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Boundless Sea: A Human History of the Oceans, The

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Hardback
Published: November 2019
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BIC Subject: Historical geography
Published By: Penguin
 
Published: 19-Nov-2019
Format: Hardback, 1040 pages, 0x0mm
ISBN: 9781846145087
Stock Code: 6145087
Product Description
 
David Abulafia begins with the earliest of seafaring societies - the Polynesians of the Pacific, the possessors of intuitive navigational skills, long before the invention of the compass, who by the first century were trading between their far-flung islands. By the seventh century, trading routes stretched from the coasts of Arabia and Africa to southern China and Japan, bringing together the Indian Ocean and the western Pacific, linking together half the world through the international spice trade. In the Atlantic, centuries before the little kingdom of Portugal carved out its powerful, seaborne colonial empire, many peoples sought new lands across the sea - the Bretons, the Frisians and, most notably, the Vikings, now known to be the first Europeans to reach North America. As Portuguese supremacy dwindled in the late sixteenth century, the Spanish, the Dutch and then the British each successively ruled the waves.

Following merchants, explorers, pirates, cartographers and travellers in their quests for spices, gold, ivory, slaves, lands for settlement and knowledge of what lay beyond, David Abulafia has created an extraordinary narrative of humanity and the oceans. Besides its grand narratives, The Boundless Sea explores the lesser known maritime enterprises of Denmark, Sweden, Oman, Sri Vijaya and many others. And today, as plastic refuse covers thousands of square miles of the waters, and once exotic trading cities and outposts are replaced by vast, mechanized container ports, he asks - what next for our oceans and our world?David Abulafia begins with the earliest of seafaring societies - the Polynesians of the Pacific, the possessors of intuitive navigational skills, long before the invention of the compass, who by the first century were trading between their far-flung islands. By the seventh century, trading routes stretched from the coasts of Arabia and Africa to southern China and Japan, bringing together the Indian Ocean and the western Pacific, linking together half the world through the international spice trade. In the Atlantic, centuries before the little kingdom of Portugal carved out its powerful, seaborne colonial empire, many peoples sought new lands across the sea - the Bretons, the Frisians and, most notably, the Vikings, now known to be the first Europeans to reach North America. As Portuguese supremacy dwindled in the late sixteenth century, the Spanish, the Dutch and then the British each successively ruled the waves.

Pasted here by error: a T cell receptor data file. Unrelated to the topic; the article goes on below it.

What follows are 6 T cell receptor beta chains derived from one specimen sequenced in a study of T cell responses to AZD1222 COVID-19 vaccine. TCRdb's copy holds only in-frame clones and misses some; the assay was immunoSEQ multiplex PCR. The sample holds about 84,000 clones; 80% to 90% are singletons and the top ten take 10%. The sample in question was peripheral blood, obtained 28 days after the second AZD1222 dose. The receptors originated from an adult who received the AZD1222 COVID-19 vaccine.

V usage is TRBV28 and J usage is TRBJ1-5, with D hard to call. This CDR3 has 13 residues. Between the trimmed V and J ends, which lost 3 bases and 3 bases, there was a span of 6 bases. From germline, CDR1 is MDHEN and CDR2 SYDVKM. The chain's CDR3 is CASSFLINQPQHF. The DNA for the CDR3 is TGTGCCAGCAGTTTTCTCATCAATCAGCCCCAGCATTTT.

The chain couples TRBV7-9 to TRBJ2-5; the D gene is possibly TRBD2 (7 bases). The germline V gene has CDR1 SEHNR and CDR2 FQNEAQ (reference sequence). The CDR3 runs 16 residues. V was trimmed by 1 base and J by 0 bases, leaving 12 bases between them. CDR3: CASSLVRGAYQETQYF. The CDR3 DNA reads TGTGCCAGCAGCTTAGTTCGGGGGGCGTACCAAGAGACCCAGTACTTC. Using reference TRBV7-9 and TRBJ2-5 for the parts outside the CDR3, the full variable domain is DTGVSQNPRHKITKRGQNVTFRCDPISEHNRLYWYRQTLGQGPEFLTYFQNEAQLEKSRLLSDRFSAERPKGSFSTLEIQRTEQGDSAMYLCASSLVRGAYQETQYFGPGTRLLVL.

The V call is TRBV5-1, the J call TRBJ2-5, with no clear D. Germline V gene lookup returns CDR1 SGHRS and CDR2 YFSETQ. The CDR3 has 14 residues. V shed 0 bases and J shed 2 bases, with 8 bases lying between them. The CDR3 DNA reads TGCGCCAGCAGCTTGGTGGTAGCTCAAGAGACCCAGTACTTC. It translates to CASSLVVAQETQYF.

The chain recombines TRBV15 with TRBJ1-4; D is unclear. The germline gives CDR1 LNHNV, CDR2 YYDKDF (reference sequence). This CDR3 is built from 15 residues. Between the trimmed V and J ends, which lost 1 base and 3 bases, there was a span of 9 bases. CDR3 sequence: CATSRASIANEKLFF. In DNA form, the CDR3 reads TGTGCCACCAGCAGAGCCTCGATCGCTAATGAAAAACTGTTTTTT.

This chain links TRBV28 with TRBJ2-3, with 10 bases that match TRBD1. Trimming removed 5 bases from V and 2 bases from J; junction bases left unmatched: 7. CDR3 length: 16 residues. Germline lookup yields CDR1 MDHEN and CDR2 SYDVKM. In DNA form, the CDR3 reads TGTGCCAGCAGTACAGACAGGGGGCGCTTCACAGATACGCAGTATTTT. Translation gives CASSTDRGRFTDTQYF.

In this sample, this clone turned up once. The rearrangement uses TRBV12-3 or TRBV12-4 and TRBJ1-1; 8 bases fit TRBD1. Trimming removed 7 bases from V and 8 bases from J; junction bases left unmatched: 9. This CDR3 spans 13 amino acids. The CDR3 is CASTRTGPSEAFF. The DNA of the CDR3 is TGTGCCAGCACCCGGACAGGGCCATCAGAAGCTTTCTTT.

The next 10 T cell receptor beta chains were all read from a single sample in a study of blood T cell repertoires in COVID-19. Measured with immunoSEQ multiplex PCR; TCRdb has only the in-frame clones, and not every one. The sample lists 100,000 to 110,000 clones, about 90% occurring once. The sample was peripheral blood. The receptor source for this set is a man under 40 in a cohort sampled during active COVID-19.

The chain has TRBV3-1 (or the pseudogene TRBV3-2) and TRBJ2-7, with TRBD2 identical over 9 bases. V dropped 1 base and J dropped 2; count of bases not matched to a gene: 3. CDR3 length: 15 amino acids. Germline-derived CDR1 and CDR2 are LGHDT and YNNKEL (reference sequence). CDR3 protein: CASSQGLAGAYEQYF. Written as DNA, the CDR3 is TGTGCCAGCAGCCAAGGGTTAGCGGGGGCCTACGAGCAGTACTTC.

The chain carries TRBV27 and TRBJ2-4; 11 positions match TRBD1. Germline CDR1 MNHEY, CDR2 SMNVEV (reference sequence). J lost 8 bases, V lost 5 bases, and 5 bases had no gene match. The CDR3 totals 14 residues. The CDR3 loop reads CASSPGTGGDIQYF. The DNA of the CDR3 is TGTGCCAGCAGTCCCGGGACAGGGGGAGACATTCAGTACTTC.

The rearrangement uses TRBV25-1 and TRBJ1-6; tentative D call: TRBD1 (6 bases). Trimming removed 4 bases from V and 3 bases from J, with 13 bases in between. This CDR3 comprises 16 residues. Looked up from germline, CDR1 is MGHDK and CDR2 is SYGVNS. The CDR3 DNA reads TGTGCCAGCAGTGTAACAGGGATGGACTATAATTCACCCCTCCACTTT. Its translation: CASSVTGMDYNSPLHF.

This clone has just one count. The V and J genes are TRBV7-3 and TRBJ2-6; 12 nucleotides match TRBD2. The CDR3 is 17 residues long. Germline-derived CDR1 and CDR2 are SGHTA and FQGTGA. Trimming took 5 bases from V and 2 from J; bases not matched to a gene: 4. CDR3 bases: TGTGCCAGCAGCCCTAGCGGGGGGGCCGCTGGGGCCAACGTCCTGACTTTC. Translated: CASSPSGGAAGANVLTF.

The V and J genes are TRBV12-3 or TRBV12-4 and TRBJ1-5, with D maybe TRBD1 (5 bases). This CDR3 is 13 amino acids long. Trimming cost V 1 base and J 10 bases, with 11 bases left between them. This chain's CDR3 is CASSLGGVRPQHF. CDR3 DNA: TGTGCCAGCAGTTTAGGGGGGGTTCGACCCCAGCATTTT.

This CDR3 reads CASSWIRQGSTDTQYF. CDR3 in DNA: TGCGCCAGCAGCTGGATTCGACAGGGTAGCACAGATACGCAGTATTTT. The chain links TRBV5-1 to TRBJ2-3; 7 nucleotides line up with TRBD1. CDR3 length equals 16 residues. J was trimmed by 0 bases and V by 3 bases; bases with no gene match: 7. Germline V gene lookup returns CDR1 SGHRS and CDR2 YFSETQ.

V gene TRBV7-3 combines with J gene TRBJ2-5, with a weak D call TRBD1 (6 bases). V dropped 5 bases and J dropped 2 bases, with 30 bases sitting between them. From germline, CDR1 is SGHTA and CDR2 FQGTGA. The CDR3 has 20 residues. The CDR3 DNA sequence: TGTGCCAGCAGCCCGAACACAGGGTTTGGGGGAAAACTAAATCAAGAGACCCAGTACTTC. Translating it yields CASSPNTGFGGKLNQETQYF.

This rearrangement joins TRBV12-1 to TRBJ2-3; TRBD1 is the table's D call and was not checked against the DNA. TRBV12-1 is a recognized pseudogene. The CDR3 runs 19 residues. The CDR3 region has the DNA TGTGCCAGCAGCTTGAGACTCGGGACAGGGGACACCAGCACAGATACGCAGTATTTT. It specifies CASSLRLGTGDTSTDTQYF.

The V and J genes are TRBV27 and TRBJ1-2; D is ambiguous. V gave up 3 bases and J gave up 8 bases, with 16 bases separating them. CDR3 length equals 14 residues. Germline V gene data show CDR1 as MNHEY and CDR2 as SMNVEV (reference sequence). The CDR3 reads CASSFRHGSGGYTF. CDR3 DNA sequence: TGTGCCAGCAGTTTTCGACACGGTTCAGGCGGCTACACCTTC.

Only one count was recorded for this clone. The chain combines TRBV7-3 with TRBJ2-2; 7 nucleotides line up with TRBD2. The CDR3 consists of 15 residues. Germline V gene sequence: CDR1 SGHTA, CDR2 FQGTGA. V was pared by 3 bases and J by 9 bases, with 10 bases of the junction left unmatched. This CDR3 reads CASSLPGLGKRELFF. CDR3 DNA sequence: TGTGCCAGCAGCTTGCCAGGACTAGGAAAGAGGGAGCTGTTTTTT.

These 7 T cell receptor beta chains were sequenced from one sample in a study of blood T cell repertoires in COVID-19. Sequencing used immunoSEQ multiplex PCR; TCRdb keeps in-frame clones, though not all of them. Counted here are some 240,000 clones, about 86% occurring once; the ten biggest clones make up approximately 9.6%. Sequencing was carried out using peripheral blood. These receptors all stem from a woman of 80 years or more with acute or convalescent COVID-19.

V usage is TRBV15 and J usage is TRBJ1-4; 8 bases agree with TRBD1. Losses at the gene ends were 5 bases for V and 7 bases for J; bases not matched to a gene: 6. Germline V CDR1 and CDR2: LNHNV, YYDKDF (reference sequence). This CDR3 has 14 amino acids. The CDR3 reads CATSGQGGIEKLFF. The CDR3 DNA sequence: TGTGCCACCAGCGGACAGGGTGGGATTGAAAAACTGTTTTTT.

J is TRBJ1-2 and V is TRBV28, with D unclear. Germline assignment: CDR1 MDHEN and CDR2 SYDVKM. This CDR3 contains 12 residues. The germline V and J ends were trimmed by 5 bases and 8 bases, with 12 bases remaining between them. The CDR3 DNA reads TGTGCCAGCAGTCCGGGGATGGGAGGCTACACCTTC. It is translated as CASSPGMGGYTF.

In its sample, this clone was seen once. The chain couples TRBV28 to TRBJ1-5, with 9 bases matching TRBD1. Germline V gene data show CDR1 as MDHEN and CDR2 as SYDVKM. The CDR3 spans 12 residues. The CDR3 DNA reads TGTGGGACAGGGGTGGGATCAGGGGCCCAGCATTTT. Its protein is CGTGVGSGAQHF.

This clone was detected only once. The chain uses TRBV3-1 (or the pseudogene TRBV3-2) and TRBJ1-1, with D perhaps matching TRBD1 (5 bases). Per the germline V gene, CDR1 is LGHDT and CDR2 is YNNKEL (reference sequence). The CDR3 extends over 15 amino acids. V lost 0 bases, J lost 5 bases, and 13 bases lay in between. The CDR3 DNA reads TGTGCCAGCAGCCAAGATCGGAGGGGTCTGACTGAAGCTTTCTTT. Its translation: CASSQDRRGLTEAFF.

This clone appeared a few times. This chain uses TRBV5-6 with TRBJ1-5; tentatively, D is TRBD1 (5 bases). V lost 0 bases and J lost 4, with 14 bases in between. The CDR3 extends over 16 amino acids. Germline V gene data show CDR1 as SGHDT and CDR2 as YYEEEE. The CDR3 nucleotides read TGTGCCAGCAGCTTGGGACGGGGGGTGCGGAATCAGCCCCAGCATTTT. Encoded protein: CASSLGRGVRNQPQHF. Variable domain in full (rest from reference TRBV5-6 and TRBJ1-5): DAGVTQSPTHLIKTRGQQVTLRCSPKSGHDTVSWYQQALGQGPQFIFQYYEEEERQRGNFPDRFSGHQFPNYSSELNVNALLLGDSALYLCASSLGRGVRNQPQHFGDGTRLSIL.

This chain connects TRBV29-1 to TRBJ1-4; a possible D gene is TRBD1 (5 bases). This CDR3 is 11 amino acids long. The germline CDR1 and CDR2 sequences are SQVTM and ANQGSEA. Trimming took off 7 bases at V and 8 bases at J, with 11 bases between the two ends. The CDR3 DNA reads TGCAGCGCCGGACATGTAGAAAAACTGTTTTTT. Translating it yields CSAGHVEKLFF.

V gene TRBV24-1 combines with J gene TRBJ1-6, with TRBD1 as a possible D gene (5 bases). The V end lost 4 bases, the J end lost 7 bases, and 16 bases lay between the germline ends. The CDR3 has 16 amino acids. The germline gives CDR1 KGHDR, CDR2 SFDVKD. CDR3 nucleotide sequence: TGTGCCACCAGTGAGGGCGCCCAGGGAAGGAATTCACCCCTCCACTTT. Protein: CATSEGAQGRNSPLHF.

Following merchants, explorers, pirates, cartographers and travellers in their quests for spices, gold, ivory, slaves, lands for settlement and knowledge of what lay beyond, David Abulafia has created an extraordinary narrative of humanity and the oceans. Besides its grand narratives, The Boundless Sea explores the lesser known maritime enterprises of Denmark, Sweden, Oman, Sri Vijaya and many others. And today, as plastic refuse covers thousands of square miles of the waters, and once exotic trading cities and outposts are replaced by vast, mechanized container ports, he asks - what next for our oceans and our world?
David Abulafia is Emeritus Professor of Mediterranean History at the University of Cambridge, a Fellow of Gonville and Caius College and a former Chairman of the Cambridge History Faculty. His previous books include Frederick II, The Western Mediterranean Kingdoms and The Great Sea, which has been translated into a dozen languages. He is a member of the Academia Europaea, and in 2003 was made Commendatore dell'Ordine della Stella della Solidariet Italiana in recognition of his work on Italian and Mediterranean history.
 
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